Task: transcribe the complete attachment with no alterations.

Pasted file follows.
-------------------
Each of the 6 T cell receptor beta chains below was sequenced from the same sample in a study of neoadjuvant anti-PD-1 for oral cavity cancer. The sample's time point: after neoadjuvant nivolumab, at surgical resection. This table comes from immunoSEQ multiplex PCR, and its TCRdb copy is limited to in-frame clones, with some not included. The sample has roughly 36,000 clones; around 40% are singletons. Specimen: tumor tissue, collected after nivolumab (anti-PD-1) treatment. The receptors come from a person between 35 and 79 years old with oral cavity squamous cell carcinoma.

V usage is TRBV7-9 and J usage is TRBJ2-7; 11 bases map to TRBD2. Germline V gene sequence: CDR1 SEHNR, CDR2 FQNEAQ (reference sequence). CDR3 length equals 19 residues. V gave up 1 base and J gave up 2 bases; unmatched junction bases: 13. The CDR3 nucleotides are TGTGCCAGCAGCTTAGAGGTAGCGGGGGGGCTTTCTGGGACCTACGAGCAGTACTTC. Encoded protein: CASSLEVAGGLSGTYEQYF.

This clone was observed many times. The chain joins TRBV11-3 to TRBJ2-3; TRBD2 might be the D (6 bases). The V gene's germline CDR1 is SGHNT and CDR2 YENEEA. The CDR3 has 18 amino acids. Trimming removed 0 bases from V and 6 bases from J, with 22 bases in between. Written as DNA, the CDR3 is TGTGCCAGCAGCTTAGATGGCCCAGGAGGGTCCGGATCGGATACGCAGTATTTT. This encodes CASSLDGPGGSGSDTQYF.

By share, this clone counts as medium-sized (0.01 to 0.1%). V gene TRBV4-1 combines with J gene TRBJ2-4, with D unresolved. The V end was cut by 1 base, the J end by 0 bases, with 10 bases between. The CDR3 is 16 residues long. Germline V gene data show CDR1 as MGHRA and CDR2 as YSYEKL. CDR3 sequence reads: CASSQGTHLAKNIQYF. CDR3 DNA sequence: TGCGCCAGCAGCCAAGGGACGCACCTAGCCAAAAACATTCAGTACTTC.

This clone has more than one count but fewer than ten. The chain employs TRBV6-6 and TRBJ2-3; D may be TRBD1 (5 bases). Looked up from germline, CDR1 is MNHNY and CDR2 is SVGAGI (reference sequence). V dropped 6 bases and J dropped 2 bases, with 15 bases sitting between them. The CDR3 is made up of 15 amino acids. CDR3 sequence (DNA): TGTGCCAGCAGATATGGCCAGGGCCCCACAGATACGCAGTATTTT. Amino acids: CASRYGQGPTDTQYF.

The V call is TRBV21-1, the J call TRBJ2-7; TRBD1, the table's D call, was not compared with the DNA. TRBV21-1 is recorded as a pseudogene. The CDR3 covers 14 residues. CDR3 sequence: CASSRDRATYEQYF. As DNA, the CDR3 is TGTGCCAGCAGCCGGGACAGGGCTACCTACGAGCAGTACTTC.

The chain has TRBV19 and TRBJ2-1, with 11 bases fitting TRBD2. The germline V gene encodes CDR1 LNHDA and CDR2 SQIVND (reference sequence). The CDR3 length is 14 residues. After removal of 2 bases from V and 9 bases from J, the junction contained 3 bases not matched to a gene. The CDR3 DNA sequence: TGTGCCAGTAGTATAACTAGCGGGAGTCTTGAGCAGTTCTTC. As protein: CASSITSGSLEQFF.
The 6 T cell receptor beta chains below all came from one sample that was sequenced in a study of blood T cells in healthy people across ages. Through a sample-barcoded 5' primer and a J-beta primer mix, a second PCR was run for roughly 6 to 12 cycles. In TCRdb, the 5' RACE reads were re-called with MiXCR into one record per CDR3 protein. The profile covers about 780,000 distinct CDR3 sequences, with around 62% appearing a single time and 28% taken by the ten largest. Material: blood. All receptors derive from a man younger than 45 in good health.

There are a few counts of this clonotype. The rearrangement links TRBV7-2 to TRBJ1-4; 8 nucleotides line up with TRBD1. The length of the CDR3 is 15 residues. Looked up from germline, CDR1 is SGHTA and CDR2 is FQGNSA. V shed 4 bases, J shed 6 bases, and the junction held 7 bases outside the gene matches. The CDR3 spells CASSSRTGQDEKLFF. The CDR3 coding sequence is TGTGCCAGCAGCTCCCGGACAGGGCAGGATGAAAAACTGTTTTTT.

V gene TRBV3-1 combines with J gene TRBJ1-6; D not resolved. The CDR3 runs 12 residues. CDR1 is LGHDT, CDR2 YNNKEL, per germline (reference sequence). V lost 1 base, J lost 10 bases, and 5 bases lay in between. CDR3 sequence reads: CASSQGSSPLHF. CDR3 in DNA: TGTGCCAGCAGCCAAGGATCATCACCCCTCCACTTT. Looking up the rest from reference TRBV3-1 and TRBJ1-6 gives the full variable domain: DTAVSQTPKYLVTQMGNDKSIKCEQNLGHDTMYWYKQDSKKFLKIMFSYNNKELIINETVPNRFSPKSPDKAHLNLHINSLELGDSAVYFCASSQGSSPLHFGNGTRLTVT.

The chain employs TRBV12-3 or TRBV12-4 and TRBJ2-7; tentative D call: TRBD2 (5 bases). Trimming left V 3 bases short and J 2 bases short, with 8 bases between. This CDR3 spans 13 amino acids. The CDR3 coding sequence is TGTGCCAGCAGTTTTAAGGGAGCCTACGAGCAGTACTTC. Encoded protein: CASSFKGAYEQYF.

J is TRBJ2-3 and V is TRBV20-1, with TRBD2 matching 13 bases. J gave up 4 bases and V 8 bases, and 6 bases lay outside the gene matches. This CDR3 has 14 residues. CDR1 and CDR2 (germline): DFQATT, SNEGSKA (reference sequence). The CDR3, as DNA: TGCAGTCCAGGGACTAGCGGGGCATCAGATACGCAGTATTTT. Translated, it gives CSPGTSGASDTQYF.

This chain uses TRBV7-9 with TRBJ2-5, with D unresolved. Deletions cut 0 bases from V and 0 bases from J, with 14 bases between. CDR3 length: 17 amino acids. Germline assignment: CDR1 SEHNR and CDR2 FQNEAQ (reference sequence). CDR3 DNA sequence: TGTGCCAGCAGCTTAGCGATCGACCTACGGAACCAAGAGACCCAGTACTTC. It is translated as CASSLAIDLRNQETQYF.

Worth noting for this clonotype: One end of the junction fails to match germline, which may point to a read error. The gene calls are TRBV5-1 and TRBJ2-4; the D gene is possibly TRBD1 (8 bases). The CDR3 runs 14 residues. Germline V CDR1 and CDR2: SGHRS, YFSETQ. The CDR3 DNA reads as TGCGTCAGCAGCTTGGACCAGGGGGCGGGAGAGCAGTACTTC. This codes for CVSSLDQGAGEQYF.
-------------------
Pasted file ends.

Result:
Each of the 6 T cell receptor beta chains below was sequenced from the same sample in a study of neoadjuvant anti-PD-1 for oral cavity cancer. The sample's time point: after neoadjuvant nivolumab, at surgical resection. This table comes from immunoSEQ multiplex PCR, and its TCRdb copy is limited to in-frame clones, with some not included. The sample has roughly 36,000 clones; around 40% are singletons. Specimen: tumor tissue, collected after nivolumab (anti-PD-1) treatment. The receptors come from a person between 35 and 79 years old with oral cavity squamous cell carcinoma.

V usage is TRBV7-9 and J usage is TRBJ2-7; 11 bases map to TRBD2. Germline V gene sequence: CDR1 SEHNR, CDR2 FQNEAQ (reference sequence). CDR3 length equals 19 residues. V gave up 1 base and J gave up 2 bases; unmatched junction bases: 13. The CDR3 nucleotides are TGTGCCAGCAGCTTAGAGGTAGCGGGGGGGCTTTCTGGGACCTACGAGCAGTACTTC. Encoded protein: CASSLEVAGGLSGTYEQYF.

This clone was observed many times. The chain joins TRBV11-3 to TRBJ2-3; TRBD2 might be the D (6 bases). The V gene's germline CDR1 is SGHNT and CDR2 YENEEA. The CDR3 has 18 amino acids. Trimming removed 0 bases from V and 6 bases from J, with 22 bases in between. Written as DNA, the CDR3 is TGTGCCAGCAGCTTAGATGGCCCAGGAGGGTCCGGATCGGATACGCAGTATTTT. This encodes CASSLDGPGGSGSDTQYF.

By share, this clone counts as medium-sized (0.01 to 0.1%). V gene TRBV4-1 combines with J gene TRBJ2-4, with D unresolved. The V end was cut by 1 base, the J end by 0 bases, with 10 bases between. The CDR3 is 16 residues long. Germline V gene data show CDR1 as MGHRA and CDR2 as YSYEKL. CDR3 sequence reads: CASSQGTHLAKNIQYF. CDR3 DNA sequence: TGCGCCAGCAGCCAAGGGACGCACCTAGCCAAAAACATTCAGTACTTC.

This clone has more than one count but fewer than ten. The chain employs TRBV6-6 and TRBJ2-3; D may be TRBD1 (5 bases). Looked up from germline, CDR1 is MNHNY and CDR2 is SVGAGI (reference sequence). V dropped 6 bases and J dropped 2 bases, with 15 bases sitting between them. The CDR3 is made up of 15 amino acids. CDR3 sequence (DNA): TGTGCCAGCAGATATGGCCAGGGCCCCACAGATACGCAGTATTTT. Amino acids: CASRYGQGPTDTQYF.

The V call is TRBV21-1, the J call TRBJ2-7; TRBD1, the table's D call, was not compared with the DNA. TRBV21-1 is recorded as a pseudogene. The CDR3 covers 14 residues. CDR3 sequence: CASSRDRATYEQYF. As DNA, the CDR3 is TGTGCCAGCAGCCGGGACAGGGCTACCTACGAGCAGTACTTC.

The chain has TRBV19 and TRBJ2-1, with 11 bases fitting TRBD2. The germline V gene encodes CDR1 LNHDA and CDR2 SQIVND (reference sequence). The CDR3 length is 14 residues. After removal of 2 bases from V and 9 bases from J, the junction contained 3 bases not matched to a gene. The CDR3 DNA sequence: TGTGCCAGTAGTATAACTAGCGGGAGTCTTGAGCAGTTCTTC. As protein: CASSITSGSLEQFF.
The 6 T cell receptor beta chains below all came from one sample that was sequenced in a study of blood T cells in healthy people across ages. Through a sample-barcoded 5' primer and a J-beta primer mix, a second PCR was run for roughly 6 to 12 cycles. In TCRdb, the 5' RACE reads were re-called with MiXCR into one record per CDR3 protein. The profile covers about 780,000 distinct CDR3 sequences, with around 62% appearing a single time and 28% taken by the ten largest. Material: blood. All receptors derive from a man younger than 45 in good health.

There are a few counts of this clonotype. The rearrangement links TRBV7-2 to TRBJ1-4; 8 nucleotides line up with TRBD1. The length of the CDR3 is 15 residues. Looked up from germline, CDR1 is SGHTA and CDR2 is FQGNSA. V shed 4 bases, J shed 6 bases, and the junction held 7 bases outside the gene matches. The CDR3 spells CASSSRTGQDEKLFF. The CDR3 coding sequence is TGTGCCAGCAGCTCCCGGACAGGGCAGGATGAAAAACTGTTTTTT.

V gene TRBV3-1 combines with J gene TRBJ1-6; D not resolved. The CDR3 runs 12 residues. CDR1 is LGHDT, CDR2 YNNKEL, per germline (reference sequence). V lost 1 base, J lost 10 bases, and 5 bases lay in between. CDR3 sequence reads: CASSQGSSPLHF. CDR3 in DNA: TGTGCCAGCAGCCAAGGATCATCACCCCTCCACTTT. Looking up the rest from reference TRBV3-1 and TRBJ1-6 gives the full variable domain: DTAVSQTPKYLVTQMGNDKSIKCEQNLGHDTMYWYKQDSKKFLKIMFSYNNKELIINETVPNRFSPKSPDKAHLNLHINSLELGDSAVYFCASSQGSSPLHFGNGTRLTVT.

The chain employs TRBV12-3 or TRBV12-4 and TRBJ2-7; tentative D call: TRBD2 (5 bases). Trimming left V 3 bases short and J 2 bases short, with 8 bases between. This CDR3 spans 13 amino acids. The CDR3 coding sequence is TGTGCCAGCAGTTTTAAGGGAGCCTACGAGCAGTACTTC. Encoded protein: CASSFKGAYEQYF.

J is TRBJ2-3 and V is TRBV20-1, with TRBD2 matching 13 bases. J gave up 4 bases and V 8 bases, and 6 bases lay outside the gene matches. This CDR3 has 14 residues. CDR1 and CDR2 (germline): DFQATT, SNEGSKA (reference sequence). The CDR3, as DNA: TGCAGTCCAGGGACTAGCGGGGCATCAGATACGCAGTATTTT. Translated, it gives CSPGTSGASDTQYF.

This chain uses TRBV7-9 with TRBJ2-5, with D unresolved. Deletions cut 0 bases from V and 0 bases from J, with 14 bases between. CDR3 length: 17 amino acids. Germline assignment: CDR1 SEHNR and CDR2 FQNEAQ (reference sequence). CDR3 DNA sequence: TGTGCCAGCAGCTTAGCGATCGACCTACGGAACCAAGAGACCCAGTACTTC. It is translated as CASSLAIDLRNQETQYF.

Worth noting for this clonotype: One end of the junction fails to match germline, which may point to a read error. The gene calls are TRBV5-1 and TRBJ2-4; the D gene is possibly TRBD1 (8 bases). The CDR3 runs 14 residues. Germline V CDR1 and CDR2: SGHRS, YFSETQ. The CDR3 DNA reads as TGCGTCAGCAGCTTGGACCAGGGGGCGGGAGAGCAGTACTTC. This codes for CVSSLDQGAGEQYF.